Custom loss function, what's legal in forward pass

I’m new to Pytorch, i’m having trouble properly implementing custom loss function that will be compatible with backward() pass. For some trivial experiments it’s ok, for others i’m getting a “element 0 of tensors does not require grad and does not have a grad_fn” error.
I did check requires_grad on arguments for following examples, x True, y False, p False.

class cu_loss(torch.nn.Module):
def init(self):
#1 def forward(self,x,y):
da = y - torch.argmax(x, dim=1)
result = {…}
return result
#2 def forward(self,x,y,p):
diff = torch.sum(y-p)
return diff

#1 forward fails simply after addition of torch.argmax function
#2 forward i have no idea, am i not allowed to simply substract tensors with minus sign? This seems to be a common problem.

I read from similar topics that i can’t use functions outside of pytorch, because some data can escape the internal state of the graph? Is there a resource with general pointers how to properly do that?

After further research i became aware that only FloatTensors can become part of the gradient. Now after type conversion i can perform any operations in forward.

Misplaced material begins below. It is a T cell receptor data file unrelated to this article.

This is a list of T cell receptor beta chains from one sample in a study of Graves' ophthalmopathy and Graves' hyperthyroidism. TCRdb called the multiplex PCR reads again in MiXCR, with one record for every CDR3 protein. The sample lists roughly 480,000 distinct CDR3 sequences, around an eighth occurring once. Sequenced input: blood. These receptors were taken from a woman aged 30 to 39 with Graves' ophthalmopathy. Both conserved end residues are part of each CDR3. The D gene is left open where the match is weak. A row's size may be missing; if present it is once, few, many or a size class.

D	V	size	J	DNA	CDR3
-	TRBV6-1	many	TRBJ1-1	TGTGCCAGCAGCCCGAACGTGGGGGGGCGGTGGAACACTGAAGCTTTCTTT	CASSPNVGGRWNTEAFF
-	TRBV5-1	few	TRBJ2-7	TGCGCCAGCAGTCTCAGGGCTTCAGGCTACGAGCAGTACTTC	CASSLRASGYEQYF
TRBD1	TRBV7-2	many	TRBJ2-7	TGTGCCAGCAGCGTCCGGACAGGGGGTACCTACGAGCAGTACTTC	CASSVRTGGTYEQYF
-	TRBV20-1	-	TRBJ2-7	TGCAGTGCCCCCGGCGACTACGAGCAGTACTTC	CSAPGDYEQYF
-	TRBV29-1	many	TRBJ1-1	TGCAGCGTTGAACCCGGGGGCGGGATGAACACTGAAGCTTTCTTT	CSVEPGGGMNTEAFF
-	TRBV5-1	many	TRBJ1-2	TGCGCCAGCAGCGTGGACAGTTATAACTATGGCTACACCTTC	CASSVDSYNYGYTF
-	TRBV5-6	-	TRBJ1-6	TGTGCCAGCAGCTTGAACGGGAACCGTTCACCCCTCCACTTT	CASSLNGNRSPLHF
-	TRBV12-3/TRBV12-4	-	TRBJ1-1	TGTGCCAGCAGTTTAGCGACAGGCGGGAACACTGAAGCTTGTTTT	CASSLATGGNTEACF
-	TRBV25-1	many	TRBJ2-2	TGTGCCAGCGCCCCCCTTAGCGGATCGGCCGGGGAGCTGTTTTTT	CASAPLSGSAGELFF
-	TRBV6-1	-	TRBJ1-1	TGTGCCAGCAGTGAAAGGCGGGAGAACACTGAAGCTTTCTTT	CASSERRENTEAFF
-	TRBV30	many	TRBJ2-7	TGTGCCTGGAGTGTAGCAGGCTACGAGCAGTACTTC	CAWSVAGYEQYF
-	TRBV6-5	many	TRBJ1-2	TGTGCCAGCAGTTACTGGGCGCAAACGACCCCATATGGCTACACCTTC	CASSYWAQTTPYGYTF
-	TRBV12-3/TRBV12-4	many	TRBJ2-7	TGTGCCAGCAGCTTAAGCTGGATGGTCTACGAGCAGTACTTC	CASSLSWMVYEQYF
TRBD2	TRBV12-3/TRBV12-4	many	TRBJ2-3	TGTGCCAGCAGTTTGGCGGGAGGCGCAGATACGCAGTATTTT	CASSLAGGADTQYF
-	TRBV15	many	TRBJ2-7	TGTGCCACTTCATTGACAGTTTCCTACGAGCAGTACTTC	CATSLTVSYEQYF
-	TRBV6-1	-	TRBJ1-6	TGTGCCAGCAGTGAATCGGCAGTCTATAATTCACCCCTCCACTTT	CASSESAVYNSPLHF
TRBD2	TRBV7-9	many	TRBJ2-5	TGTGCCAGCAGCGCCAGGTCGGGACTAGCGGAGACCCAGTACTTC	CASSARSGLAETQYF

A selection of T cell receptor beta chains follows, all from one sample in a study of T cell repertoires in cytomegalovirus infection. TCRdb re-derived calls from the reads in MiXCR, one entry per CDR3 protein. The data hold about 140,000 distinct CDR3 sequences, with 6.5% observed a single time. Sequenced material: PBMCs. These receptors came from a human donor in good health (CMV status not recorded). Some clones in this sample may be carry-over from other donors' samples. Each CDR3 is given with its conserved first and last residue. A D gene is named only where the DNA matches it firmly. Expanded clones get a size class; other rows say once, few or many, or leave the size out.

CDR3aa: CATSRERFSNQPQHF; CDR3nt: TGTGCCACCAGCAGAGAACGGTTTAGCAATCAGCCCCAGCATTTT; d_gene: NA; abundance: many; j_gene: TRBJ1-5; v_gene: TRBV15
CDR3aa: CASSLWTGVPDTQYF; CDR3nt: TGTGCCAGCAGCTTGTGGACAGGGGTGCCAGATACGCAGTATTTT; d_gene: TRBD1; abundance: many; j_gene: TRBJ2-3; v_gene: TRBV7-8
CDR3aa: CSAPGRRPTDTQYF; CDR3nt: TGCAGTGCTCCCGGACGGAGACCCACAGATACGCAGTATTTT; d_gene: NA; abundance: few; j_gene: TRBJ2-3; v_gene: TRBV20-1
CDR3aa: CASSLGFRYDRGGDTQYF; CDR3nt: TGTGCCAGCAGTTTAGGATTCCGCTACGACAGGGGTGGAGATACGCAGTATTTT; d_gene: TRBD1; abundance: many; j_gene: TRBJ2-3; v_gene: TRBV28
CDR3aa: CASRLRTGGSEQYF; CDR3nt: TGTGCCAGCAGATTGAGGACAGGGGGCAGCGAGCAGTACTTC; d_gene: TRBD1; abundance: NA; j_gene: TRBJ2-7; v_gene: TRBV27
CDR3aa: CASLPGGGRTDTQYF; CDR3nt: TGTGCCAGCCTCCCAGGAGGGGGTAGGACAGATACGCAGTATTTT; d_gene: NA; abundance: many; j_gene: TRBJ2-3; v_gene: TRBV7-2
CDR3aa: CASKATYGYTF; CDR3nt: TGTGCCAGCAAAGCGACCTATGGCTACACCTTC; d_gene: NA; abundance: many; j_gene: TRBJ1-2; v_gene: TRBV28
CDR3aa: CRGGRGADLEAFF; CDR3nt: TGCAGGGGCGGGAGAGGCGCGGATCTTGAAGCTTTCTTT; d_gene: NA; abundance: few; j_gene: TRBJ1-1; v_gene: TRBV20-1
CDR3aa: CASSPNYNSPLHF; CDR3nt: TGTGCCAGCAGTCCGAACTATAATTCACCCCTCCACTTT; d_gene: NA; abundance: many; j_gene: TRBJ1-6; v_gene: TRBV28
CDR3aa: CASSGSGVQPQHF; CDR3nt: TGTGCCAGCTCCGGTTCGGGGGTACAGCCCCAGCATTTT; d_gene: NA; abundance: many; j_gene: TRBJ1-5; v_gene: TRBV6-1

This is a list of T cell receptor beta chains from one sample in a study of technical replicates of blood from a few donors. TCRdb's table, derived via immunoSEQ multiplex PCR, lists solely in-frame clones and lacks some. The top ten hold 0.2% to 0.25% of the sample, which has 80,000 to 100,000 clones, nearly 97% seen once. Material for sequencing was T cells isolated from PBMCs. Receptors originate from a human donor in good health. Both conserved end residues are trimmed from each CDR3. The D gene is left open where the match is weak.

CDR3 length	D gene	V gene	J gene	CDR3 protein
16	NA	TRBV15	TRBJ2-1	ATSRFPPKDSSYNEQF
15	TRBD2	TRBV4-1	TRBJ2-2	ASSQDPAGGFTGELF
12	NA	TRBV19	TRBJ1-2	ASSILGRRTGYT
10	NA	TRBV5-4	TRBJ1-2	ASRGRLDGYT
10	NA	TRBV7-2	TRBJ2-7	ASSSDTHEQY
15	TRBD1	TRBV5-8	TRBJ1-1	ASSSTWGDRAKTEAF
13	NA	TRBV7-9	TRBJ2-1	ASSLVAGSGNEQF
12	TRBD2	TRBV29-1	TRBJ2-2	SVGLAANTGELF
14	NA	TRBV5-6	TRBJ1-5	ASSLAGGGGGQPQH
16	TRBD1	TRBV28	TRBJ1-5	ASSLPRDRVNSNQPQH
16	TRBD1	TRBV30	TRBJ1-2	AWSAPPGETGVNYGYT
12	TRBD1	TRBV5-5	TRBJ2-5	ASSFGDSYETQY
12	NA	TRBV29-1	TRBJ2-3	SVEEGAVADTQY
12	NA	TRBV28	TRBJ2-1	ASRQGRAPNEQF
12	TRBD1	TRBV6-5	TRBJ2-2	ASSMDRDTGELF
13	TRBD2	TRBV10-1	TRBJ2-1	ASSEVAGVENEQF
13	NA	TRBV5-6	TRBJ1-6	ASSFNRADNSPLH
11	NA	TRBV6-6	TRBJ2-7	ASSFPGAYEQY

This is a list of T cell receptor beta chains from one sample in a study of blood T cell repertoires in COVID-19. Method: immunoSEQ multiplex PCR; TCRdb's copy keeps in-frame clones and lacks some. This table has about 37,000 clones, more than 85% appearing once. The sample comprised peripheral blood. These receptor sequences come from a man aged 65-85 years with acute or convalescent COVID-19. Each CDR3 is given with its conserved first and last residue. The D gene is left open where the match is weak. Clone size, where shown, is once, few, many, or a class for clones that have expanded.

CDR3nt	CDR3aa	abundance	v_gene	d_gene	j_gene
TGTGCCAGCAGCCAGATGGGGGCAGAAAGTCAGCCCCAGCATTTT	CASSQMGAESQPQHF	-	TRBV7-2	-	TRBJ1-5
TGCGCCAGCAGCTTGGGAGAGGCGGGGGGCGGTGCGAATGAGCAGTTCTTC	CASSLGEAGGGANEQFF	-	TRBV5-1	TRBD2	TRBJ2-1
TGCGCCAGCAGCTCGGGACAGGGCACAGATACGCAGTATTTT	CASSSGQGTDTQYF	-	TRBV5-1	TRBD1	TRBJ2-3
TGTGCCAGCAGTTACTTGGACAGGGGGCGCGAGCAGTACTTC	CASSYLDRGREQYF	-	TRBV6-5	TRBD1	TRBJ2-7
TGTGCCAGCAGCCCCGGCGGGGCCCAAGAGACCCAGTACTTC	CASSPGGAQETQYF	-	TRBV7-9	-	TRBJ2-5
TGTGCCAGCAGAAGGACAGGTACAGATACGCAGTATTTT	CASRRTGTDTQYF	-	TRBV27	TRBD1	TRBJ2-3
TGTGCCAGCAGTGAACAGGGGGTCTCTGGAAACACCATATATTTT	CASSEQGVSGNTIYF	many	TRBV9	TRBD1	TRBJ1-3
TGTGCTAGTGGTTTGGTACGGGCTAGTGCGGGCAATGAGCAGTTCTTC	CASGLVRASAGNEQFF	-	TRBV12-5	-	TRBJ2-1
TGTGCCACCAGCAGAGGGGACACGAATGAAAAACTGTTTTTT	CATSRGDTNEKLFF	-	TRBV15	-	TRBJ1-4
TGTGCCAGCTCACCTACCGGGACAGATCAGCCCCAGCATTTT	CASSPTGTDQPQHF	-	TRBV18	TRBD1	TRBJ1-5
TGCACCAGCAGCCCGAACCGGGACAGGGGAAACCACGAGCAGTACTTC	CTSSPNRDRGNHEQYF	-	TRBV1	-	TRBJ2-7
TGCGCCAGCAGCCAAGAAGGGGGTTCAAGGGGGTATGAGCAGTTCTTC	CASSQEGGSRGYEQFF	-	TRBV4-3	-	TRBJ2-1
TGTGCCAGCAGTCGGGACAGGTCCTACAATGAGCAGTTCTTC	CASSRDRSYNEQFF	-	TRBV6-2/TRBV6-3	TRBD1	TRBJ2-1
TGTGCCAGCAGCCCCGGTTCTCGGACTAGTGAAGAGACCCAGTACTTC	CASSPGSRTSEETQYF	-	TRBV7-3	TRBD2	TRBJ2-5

Even though i jumped this hurdle, i welcome any further insights.

You can use any PyTorch operations in the forward pass, which have a valid backward function.
While the majority of the operations meet this condition, e.g. torch.argmax will detach the output from the computation graph, as this operation is not differentiable.

How do i determine if a function is differentiable at a glance? Is there an argmax analog that could be employed? Since i figured out TensorFloat is necessary as a result in forward and started experimenting, different experiments produce different anomalies and i’m yet to learn the pytorch ways.

You can pass an input tensor with requires_grad=True to a particular operation and check, if the output tensor has a valid .grad_fn as seen here:

x = torch.randn(10, 10, requires_grad=True)
out = torch.argmax(x, dim=1)
> None

val, idx = torch.max(x, dim=1)
> <MaxBackward0 object at ...>
> None

Also, it’s often helpful to “draw” the function and think how the gradient could look like.

Yes, softmax (sometimes also called softargmax) is the smooth version of argmax, which provides valid gradients.

Thank you for the tips. Plotting the values certainly provides some insight. Enabling custom losses already allowed my model to reach ~20% accuracy, that’s over ~6% of what vanilla losses offered.

Hello @ptrblck (and Aoo)!

As a minor technical clarification, softmax() is a smooth version of
the one_hot() encoding of the result of argmax().


K. Frank

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